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Justice News

Department of Justice
U.S. Attorney’s Office
Western District of Louisiana

Thursday, April 23, 2015

Federal grand jury indicts two Ferriday residents, Bossier City woman for Veterans Affairs benefits fraud

SHREVEPORT, La. – United States Attorney Stephanie A. Finley announced today that a federal grand jury indicted a Ferriday couple for hiding income in order to receive more than $197,000 in veterans benefits and a Bossier City woman for stealing veterans’ benefits and lying about the income during bankruptcy proceedings.

Alfred Lewis Jr., 67, and Rose M. Lewis, 63, of both of Ferriday, La., were charged by a federal grand jury with one count of conspiracy to commit theft of government funds and one count of theft of government funds. According to the indictment, from January 2004 until November 2013 the Lewis couple conspired to take approximately $197,784 in Veterans Affairs benefits. In July of 2003, the defendants submitted an application to the Department of Veterans Affairs for pension benefits without listing Rose Lewis’ income. The addition of Rose Lewis’ income, which was more than $54,000 in 2008 and 2009, would have made them ineligible to receive the Veterans Affairs benefits.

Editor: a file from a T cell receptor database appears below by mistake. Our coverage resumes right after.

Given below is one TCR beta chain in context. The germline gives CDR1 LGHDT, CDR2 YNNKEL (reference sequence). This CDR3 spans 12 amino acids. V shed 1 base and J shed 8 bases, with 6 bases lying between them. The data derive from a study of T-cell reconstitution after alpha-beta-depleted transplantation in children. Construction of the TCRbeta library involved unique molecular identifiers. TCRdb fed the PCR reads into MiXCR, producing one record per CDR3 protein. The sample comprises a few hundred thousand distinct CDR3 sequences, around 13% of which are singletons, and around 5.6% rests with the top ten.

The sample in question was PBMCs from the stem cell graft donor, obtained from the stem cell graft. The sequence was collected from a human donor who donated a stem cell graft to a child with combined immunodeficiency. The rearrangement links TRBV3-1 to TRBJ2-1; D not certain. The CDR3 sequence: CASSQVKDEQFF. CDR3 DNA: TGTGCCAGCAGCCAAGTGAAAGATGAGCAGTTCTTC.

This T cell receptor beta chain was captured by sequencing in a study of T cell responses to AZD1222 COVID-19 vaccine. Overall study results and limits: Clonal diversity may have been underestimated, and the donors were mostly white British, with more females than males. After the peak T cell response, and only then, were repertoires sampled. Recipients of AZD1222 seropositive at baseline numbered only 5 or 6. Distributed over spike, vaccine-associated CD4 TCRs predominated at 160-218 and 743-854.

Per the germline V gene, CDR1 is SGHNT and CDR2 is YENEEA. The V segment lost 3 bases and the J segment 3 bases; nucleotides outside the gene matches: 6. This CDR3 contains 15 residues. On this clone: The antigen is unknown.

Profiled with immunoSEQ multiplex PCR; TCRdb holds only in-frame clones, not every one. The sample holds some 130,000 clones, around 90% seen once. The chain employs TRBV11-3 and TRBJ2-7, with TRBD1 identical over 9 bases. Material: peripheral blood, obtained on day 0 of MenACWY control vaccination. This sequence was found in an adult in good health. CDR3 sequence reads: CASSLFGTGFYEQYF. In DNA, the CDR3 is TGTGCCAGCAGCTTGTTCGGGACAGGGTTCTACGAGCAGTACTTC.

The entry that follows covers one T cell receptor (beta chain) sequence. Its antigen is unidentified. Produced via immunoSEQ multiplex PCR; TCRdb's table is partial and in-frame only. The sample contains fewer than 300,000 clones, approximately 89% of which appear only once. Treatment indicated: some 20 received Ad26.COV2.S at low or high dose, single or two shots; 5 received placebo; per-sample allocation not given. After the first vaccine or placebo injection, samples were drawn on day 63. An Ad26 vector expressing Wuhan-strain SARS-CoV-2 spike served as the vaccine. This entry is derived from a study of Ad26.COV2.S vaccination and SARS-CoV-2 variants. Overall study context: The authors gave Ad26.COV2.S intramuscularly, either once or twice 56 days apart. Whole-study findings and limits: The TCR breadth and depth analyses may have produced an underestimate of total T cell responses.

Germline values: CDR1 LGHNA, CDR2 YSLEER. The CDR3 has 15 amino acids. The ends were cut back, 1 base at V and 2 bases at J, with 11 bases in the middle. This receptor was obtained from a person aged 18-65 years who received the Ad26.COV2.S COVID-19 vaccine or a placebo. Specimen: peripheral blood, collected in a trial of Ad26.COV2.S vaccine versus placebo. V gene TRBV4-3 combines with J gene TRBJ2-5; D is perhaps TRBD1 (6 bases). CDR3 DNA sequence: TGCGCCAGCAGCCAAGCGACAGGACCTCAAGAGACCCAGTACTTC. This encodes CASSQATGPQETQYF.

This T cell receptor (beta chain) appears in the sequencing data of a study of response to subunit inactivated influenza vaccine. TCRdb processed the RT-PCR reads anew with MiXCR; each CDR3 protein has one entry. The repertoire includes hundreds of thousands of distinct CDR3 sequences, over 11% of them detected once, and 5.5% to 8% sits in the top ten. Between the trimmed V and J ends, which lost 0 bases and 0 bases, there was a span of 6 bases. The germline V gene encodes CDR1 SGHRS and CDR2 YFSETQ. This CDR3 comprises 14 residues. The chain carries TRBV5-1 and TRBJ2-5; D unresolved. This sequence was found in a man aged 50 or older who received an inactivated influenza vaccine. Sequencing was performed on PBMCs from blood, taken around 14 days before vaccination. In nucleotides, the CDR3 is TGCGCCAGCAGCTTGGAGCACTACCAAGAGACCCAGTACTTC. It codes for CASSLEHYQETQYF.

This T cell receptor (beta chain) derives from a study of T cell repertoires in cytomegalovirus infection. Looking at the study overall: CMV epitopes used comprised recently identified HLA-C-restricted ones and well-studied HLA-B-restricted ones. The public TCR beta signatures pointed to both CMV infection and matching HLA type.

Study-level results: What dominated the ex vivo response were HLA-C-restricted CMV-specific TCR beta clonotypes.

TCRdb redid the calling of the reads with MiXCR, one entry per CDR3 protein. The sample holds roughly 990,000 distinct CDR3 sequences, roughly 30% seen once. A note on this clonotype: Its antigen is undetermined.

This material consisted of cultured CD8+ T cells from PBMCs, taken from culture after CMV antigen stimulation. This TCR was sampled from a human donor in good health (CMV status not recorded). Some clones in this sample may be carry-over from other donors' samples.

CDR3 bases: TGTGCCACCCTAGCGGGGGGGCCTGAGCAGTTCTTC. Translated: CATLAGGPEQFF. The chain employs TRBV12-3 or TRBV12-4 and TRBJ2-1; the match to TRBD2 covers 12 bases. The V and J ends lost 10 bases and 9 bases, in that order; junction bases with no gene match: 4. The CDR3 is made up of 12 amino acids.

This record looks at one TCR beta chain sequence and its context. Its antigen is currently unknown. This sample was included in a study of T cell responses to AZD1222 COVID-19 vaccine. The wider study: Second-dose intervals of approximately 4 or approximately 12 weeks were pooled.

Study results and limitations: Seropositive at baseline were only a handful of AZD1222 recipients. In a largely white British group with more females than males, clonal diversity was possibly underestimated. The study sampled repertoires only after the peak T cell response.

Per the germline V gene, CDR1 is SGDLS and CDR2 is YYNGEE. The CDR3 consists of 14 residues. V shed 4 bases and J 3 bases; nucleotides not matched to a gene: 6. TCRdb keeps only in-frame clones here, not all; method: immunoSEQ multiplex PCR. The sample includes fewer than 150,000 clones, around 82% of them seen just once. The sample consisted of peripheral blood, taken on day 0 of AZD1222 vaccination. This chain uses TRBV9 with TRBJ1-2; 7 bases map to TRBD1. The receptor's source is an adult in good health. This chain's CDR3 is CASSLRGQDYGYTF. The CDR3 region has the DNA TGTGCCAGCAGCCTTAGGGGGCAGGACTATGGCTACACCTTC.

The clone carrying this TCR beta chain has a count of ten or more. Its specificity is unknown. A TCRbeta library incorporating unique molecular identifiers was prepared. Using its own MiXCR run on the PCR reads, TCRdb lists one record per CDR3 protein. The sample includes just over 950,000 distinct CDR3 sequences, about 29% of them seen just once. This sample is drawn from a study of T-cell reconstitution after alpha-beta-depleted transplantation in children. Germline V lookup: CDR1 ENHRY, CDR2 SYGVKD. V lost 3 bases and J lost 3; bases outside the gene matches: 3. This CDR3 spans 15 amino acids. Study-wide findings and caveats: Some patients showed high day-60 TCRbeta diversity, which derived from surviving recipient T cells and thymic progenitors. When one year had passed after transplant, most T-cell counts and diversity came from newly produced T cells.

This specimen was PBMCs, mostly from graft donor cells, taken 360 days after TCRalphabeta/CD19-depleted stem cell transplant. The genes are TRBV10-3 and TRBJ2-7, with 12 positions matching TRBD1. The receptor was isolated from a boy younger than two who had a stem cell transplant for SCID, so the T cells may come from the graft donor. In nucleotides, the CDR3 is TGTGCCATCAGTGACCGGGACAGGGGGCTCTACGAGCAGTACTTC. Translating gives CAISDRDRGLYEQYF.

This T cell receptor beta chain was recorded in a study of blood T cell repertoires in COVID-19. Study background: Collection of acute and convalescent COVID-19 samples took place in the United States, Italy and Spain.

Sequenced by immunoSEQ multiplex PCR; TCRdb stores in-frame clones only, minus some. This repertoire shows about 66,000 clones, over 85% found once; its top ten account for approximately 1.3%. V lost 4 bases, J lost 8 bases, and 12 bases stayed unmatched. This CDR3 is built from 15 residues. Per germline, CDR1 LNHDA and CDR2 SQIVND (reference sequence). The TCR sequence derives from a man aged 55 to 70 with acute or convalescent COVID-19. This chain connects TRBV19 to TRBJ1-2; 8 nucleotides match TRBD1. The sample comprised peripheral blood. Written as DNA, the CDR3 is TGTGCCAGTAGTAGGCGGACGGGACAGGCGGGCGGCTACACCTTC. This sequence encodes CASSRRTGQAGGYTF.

A federal grand jury also charged Gloria Lynn Perry, 65, of Bossier City, La., in a separate indictment with one count of theft of government funds and one count of false statement in a bankruptcy matter. According to the indictment, Perry illegally received Veterans Affairs benefits on behalf of her mother from April 1, 2008 through July 1, 2014. Her mother had died in February of 2008. Perry also filed for bankruptcy in 2014. On September 5, 2014, she falsely stated on bankruptcy documents that her income other than employment in the past two years was $7,950 in 2013 and $5,967 in 2014. The truth was she obtained at least $12,000 in 2013 and at least $7,000 in 2014 in Veterans Affairs benefits.

If convicted, all three defendants face up to 10 years in prison for the theft count.

The Lewises face up to five years in prison for the conspiracy count, and Perry faces up to five years in prison for the bankruptcy count. They also face three years of supervised release, restitution and a $250,000 fine.

The Veterans Affairs-Office of Inspector General investigated the cases.  Assistant U.S. Attorney Cytheria Jernigan is prosecuting the cases.

An indictment is merely an accusation and a defendant is presumed innocent unless and until proven guilty beyond a reasonable doubt.

Updated April 23, 2015